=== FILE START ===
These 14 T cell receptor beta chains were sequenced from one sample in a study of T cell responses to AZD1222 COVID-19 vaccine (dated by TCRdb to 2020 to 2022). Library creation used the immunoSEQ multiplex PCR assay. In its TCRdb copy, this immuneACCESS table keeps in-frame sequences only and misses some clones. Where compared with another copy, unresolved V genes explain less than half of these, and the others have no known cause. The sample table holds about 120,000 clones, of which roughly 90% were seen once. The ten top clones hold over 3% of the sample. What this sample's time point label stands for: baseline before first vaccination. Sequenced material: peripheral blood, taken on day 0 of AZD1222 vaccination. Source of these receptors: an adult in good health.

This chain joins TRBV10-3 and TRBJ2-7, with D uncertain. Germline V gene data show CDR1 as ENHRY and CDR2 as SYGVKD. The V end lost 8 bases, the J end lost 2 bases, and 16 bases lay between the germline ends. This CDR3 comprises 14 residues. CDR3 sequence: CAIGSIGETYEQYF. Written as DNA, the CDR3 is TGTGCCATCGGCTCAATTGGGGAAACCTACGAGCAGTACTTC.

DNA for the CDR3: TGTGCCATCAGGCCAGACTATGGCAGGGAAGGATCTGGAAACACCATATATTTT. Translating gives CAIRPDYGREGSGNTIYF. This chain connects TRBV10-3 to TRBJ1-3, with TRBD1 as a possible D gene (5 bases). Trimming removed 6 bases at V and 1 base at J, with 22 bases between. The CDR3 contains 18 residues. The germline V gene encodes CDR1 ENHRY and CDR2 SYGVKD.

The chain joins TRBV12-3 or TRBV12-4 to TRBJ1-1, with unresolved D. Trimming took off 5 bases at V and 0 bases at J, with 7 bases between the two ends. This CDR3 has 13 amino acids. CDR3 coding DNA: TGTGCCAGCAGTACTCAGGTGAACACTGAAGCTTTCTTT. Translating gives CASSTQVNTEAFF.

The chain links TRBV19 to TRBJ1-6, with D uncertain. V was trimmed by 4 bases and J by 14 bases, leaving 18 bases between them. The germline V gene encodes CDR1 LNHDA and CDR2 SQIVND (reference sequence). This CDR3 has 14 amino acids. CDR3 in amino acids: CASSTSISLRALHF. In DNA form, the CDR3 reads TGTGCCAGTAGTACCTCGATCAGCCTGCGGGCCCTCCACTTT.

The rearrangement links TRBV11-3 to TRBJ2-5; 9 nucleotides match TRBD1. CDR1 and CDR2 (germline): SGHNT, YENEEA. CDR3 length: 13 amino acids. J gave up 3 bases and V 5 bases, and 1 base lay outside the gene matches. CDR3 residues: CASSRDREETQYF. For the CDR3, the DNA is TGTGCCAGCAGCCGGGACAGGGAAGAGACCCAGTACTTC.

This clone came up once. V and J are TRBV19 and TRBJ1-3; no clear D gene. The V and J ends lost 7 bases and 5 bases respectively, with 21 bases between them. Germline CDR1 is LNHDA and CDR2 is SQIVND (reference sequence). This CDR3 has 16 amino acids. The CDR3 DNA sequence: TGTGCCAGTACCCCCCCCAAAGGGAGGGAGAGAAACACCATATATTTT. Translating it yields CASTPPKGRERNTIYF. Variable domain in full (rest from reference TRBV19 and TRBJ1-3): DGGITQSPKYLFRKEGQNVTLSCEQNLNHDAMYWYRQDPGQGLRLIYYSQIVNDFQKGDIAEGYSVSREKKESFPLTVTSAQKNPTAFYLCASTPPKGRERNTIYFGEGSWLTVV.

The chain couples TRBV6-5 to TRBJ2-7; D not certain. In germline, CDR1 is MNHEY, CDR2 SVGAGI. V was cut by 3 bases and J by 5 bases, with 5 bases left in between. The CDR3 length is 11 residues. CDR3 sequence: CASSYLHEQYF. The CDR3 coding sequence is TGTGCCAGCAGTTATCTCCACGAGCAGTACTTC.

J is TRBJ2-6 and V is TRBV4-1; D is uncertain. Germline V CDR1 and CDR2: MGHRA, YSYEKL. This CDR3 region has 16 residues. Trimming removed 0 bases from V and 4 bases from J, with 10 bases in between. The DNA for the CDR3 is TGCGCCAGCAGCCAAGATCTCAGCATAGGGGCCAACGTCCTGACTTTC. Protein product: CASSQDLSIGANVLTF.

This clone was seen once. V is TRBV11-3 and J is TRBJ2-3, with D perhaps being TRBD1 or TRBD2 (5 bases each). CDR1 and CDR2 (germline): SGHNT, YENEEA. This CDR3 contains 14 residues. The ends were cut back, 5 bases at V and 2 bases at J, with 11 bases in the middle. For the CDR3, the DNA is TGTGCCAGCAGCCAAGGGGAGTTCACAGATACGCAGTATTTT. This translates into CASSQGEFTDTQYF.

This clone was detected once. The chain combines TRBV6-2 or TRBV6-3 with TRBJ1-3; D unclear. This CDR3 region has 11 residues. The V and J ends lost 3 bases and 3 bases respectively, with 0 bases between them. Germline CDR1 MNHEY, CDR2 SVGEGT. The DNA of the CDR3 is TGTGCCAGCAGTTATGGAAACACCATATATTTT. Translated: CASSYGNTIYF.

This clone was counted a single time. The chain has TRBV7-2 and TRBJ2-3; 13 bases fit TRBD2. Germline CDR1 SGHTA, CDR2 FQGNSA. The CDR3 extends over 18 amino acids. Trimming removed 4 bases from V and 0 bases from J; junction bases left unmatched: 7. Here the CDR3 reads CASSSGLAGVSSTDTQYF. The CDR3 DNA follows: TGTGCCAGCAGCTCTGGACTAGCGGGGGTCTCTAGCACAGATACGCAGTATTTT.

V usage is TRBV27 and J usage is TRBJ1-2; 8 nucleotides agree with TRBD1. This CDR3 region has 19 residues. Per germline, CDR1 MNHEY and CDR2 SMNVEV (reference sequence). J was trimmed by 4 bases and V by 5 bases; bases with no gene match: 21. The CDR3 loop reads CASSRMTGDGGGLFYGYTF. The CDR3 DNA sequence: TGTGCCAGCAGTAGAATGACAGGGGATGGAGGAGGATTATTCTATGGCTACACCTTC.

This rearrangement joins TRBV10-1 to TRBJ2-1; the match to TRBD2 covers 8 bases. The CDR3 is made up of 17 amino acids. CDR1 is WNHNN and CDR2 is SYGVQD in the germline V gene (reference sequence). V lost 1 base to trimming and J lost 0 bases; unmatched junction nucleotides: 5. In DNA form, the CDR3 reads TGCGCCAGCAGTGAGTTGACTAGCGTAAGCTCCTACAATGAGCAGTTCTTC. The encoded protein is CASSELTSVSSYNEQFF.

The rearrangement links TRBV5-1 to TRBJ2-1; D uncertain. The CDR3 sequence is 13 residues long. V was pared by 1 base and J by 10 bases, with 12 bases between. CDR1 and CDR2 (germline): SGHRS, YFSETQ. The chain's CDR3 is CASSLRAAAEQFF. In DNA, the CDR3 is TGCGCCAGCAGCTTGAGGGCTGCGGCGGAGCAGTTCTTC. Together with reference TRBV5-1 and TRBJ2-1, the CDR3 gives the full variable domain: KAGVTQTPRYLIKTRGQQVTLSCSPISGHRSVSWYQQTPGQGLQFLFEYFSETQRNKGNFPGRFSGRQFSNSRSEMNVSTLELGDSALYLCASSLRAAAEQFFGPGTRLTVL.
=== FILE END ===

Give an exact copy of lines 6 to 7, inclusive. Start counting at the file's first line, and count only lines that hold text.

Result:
The rearrangement links TRBV11-3 to TRBJ2-5; 9 nucleotides match TRBD1. CDR1 and CDR2 (germline): SGHNT, YENEEA. CDR3 length: 13 amino acids. J gave up 3 bases and V 5 bases, and 1 base lay outside the gene matches. CDR3 residues: CASSRDREETQYF. For the CDR3, the DNA is TGTGCCAGCAGCCGGGACAGGGAAGAGACCCAGTACTTC.

This clone came up once. V and J are TRBV19 and TRBJ1-3; no clear D gene. The V and J ends lost 7 bases and 5 bases respectively, with 21 bases between them. Germline CDR1 is LNHDA and CDR2 is SQIVND (reference sequence). This CDR3 has 16 amino acids. The CDR3 DNA sequence: TGTGCCAGTACCCCCCCCAAAGGGAGGGAGAGAAACACCATATATTTT. Translating it yields CASTPPKGRERNTIYF. Variable domain in full (rest from reference TRBV19 and TRBJ1-3): DGGITQSPKYLFRKEGQNVTLSCEQNLNHDAMYWYRQDPGQGLRLIYYSQIVNDFQKGDIAEGYSVSREKKESFPLTVTSAQKNPTAFYLCASTPPKGRERNTIYFGEGSWLTVV.